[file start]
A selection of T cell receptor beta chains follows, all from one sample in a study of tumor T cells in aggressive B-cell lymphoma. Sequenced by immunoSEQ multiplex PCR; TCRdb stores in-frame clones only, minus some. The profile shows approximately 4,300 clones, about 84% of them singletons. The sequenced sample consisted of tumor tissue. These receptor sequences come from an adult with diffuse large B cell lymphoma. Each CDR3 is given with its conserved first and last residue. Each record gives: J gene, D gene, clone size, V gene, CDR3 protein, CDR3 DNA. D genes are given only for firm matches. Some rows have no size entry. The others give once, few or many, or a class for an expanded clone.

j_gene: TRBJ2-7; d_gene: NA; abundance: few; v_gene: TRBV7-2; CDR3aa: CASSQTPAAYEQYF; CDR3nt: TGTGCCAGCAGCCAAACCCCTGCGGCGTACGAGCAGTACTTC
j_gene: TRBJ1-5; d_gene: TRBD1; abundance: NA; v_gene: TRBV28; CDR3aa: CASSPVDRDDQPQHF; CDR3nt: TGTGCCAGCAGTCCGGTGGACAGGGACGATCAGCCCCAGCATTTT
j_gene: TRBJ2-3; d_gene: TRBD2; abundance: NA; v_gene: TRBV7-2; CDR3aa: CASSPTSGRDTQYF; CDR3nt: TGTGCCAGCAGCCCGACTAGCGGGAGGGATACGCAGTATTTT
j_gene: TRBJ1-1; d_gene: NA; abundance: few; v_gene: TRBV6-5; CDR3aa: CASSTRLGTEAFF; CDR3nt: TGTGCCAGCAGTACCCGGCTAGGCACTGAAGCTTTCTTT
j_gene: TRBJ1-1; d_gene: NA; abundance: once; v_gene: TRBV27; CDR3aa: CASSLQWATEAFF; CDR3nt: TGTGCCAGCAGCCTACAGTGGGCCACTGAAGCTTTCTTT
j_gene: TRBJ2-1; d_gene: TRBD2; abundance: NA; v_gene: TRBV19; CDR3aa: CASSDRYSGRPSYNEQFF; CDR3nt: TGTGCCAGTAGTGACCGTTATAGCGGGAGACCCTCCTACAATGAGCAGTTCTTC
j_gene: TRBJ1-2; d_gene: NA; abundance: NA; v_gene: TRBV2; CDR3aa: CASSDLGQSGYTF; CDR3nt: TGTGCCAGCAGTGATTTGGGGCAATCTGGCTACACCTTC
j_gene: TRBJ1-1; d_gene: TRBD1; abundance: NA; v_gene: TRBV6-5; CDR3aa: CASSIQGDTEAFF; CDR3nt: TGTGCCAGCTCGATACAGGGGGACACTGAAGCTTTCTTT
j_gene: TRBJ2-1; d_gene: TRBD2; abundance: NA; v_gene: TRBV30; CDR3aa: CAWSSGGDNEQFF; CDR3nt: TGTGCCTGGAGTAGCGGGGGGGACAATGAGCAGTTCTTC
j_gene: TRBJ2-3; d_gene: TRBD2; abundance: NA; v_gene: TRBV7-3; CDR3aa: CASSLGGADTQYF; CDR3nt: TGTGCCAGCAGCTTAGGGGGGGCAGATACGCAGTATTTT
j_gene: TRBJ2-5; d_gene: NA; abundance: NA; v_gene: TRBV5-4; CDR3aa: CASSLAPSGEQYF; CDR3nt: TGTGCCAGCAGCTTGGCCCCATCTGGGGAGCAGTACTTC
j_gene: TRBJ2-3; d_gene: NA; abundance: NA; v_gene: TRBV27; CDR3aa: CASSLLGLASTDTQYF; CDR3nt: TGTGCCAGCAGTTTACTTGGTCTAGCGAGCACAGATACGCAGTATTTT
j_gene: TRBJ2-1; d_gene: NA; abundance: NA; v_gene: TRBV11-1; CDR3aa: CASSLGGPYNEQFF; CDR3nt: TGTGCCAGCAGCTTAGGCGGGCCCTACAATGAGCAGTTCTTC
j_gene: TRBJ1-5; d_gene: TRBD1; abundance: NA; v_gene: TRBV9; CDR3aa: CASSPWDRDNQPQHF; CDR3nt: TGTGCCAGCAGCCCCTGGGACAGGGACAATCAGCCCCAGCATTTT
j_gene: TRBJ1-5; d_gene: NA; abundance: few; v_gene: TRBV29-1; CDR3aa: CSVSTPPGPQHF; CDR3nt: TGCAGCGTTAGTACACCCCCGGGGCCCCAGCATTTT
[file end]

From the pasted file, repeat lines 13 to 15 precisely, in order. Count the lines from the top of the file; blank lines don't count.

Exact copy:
j_gene: TRBJ2-3; d_gene: NA; abundance: NA; v_gene: TRBV27; CDR3aa: CASSLLGLASTDTQYF; CDR3nt: TGTGCCAGCAGTTTACTTGGTCTAGCGAGCACAGATACGCAGTATTTT
j_gene: TRBJ2-1; d_gene: NA; abundance: NA; v_gene: TRBV11-1; CDR3aa: CASSLGGPYNEQFF; CDR3nt: TGTGCCAGCAGCTTAGGCGGGCCCTACAATGAGCAGTTCTTC
j_gene: TRBJ1-5; d_gene: TRBD1; abundance: NA; v_gene: TRBV9; CDR3aa: CASSPWDRDNQPQHF; CDR3nt: TGTGCCAGCAGCCCCTGGGACAGGGACAATCAGCCCCAGCATTTT